Odin Lloyd's mother emotional at Aaron Hernandez trial

Odin Lloyd's mother emotional at Aaron Hernandez trial

Published Feb. 4, 2015 10:30 a.m. ET

FALL RIVER, Mass. – The fourth day of the Aaron Hernandez murder trial brought a battle over narratives – whether the NFL star was “good friends” with victim Odin Lloyd or merely knew him as his pot supplier.

And it brought a moment outside the jury’s presence that riveted people in the courtroom.

That moment came after Judge E. Susan Garsh sent the jury out of the courtroom and then had Lloyd’s mother, Ursula Ward, called to the stand. The purpose was for the judge to determine whether she would allow prosecutors to enter into evidence a photograph of Lloyd’s lifeless body taken in the morgue – and she had Assistant District Attorney William McCauley, the lead prosecutor in the case, lead Ward through the testimony he proposed to elicit.

McCauley had Ward describe going to the coroner’s office to identify her son’s body, and then he showed her a photograph of him in death. It captured Lloyd from the neck up. There was no blood.

Ward burst into tears, and that brought an admonition from the judge.

“It’s very, very important – I understand that this is very emotional for you – but it’s very important that you manage during this time you are testifying to retain control of your emotions and not to cry while you’re looking at any photo that may be shown to you,” Garsh said. “Do you understand that?”

“Yes, ma’am,” Ward answered.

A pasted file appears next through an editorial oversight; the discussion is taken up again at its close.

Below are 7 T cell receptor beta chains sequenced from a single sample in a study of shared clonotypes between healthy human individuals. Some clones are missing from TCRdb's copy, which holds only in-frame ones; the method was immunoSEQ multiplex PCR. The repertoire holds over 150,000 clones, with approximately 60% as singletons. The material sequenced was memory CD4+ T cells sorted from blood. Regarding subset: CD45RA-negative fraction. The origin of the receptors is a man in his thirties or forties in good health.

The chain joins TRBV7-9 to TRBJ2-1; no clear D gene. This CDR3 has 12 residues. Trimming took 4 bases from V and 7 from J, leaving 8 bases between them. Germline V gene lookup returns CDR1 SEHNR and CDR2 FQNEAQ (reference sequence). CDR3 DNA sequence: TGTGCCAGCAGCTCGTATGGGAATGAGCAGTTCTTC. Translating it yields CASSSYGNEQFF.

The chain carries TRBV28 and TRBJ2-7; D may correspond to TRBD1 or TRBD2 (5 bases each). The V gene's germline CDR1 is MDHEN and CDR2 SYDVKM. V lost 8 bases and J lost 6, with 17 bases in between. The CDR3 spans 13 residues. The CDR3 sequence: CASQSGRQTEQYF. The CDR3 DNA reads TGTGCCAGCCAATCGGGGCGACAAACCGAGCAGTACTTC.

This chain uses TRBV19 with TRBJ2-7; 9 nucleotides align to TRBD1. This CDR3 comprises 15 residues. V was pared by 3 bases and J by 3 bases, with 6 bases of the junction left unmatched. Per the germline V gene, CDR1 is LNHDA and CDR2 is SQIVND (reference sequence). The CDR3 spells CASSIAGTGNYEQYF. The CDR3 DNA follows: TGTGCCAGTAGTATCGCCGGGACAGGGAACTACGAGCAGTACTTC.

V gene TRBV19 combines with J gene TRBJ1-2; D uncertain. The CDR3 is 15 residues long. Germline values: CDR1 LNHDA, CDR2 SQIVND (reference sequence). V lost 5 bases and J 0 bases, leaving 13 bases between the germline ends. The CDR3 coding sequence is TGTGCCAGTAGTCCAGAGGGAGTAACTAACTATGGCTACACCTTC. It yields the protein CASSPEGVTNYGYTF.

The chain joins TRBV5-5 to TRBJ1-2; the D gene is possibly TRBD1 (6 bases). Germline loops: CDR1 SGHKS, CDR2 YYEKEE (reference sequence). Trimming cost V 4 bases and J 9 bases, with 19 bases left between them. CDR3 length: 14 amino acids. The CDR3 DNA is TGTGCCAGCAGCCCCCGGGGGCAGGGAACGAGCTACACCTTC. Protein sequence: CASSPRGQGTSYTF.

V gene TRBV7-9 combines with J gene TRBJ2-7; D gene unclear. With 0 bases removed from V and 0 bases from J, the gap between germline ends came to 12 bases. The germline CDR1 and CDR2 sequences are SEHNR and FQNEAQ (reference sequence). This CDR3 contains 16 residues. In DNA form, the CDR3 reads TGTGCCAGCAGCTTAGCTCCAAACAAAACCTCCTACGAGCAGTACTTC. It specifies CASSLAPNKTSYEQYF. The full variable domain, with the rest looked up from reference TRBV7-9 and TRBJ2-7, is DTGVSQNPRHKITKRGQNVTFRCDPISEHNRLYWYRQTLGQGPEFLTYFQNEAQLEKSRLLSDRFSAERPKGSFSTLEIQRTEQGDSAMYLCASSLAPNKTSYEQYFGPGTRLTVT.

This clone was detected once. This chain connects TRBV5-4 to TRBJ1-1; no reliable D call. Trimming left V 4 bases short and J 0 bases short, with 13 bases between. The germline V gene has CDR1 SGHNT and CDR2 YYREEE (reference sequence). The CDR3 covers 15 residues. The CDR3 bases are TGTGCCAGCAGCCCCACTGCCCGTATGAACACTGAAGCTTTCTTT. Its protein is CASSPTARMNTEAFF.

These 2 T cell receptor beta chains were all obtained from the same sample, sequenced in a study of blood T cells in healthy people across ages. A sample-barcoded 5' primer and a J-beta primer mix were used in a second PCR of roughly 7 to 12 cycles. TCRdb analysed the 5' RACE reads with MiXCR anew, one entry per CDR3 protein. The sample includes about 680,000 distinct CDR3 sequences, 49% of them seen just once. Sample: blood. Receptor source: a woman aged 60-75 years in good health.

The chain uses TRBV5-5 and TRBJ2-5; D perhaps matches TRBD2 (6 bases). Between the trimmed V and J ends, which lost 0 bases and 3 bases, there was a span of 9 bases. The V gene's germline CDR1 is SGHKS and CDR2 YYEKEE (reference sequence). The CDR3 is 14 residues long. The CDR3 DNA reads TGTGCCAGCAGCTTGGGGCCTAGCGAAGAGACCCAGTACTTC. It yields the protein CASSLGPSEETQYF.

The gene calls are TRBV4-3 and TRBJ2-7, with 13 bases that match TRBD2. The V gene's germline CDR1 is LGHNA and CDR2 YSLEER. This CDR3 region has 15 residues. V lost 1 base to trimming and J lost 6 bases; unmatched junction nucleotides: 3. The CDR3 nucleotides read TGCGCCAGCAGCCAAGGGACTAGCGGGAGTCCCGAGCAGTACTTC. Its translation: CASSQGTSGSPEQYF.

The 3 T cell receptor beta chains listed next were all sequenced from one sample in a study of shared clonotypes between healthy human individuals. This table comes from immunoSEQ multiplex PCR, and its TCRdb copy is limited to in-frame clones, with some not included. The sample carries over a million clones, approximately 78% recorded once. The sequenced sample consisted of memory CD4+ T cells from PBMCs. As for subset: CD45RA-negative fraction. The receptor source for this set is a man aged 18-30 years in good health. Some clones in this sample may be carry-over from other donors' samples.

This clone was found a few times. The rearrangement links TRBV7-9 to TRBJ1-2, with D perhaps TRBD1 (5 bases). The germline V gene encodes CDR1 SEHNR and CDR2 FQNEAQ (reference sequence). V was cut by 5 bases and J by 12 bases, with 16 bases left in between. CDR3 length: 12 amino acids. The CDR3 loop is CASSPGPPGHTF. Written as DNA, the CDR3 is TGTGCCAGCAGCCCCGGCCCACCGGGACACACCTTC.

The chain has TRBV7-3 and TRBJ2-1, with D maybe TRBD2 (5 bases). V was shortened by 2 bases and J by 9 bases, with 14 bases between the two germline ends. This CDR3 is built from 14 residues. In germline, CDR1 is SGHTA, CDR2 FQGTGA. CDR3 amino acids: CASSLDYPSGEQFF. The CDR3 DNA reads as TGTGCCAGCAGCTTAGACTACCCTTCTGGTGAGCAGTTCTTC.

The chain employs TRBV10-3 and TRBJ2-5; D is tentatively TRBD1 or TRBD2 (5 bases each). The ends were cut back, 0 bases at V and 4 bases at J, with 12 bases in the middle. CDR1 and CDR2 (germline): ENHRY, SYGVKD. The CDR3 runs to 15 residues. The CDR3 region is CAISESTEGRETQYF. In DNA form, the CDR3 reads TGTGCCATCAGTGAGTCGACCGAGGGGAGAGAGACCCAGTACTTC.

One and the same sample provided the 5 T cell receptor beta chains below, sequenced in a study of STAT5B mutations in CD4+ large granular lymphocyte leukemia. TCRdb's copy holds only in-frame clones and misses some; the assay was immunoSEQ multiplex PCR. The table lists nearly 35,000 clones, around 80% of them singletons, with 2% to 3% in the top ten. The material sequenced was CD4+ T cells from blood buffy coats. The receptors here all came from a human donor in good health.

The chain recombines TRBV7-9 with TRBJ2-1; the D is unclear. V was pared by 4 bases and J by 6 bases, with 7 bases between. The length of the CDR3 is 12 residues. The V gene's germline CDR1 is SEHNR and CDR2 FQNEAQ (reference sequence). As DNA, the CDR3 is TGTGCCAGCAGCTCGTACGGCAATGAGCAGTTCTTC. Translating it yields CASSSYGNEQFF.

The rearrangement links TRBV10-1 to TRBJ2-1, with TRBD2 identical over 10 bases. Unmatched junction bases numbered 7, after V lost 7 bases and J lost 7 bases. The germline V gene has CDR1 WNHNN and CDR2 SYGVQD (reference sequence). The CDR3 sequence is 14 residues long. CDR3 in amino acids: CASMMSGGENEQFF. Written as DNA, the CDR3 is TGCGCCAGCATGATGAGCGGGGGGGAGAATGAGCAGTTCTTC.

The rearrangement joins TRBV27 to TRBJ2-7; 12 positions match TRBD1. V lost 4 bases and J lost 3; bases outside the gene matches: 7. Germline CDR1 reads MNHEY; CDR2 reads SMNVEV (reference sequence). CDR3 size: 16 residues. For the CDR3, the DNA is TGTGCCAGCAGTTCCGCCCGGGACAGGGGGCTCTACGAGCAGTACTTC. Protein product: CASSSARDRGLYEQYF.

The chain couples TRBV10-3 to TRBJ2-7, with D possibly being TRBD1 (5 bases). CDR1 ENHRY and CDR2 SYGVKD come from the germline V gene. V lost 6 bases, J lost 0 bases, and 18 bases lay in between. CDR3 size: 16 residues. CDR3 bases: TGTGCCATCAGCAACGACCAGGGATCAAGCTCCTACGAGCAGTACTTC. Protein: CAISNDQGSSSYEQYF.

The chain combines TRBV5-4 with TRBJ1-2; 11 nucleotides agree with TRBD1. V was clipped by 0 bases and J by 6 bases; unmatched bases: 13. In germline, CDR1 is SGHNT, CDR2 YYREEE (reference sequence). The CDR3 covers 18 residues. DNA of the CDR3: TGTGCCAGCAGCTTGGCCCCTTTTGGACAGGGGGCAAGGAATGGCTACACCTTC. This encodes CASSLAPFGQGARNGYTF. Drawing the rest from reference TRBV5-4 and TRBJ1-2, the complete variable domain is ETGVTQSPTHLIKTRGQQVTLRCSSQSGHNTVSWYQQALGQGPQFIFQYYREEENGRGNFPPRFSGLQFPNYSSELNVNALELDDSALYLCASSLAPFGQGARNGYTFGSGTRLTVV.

The judge ultimately ruled over objections from Hernandez’s lawyers that the photograph could be shown to Ward in front of the jury but that it could not be “published” – in other words, passed among the jurors or displayed on television screens in the courtroom. She allowed it to be entered into evidence, which means the jurors will be able to look at it when they deliberate.

When the moment came before the jury, Ward calmly identified her son in the photograph. She did not break down.

Much of the rest of the day was devoted to the defense’s effort to portray Hernandez and Lloyd as “good friends” who often got together – and the prosecution’s effort to cast their relationship as merely that of two men tied together by the fact they were dating sisters and liked to smoke pot.

Prosecutors have alleged that Hernandez, then a star tight end for the New England Patriots, was angered with Lloyd after an incident at a nightclub. They have asserted that Hernandez summoned two associates from his hometown of Bristol, Conn., to his Massachusetts home late the night of June 16, 2013, and at the same time simultaneously made plans to meet with Lloyd. Hernandez then allegedly drove the other two men, Carlos Ortiz and Ernes Wallace Jr., to the Dorchester neighborhood of Boston, picked up Lloyd and returned to North Attleboro, where the 27-year-old semipro football player was gunned down.

The killing occurred shortly before 3:30 a.m. on June 17, 2013, according to court documents.

Lloyd’s girlfriend, Shaneah Jenkins, was on the witness stand for the third day – and faced cross-examination.

Her testimony drew a large crowd of spectators to the courtroom – her sister, Shayanna Jenkins, is engaged to Hernandez and has been accused by prosecutors of ditching the .45-caliber handgun used in the murder.

Shaneah Jenkins acknowledged that Lloyd supplied Hernandez with marijuana – even that he had a kit in a shoe-shine bag he used for rolling joints. She also acknowledged that she was given immunity from prosecution prior to testifying before a grand jury in the case. The immunity was granted because Jenkins often drove Lloyd to a barbershop and waited for him while he picked up marijuana.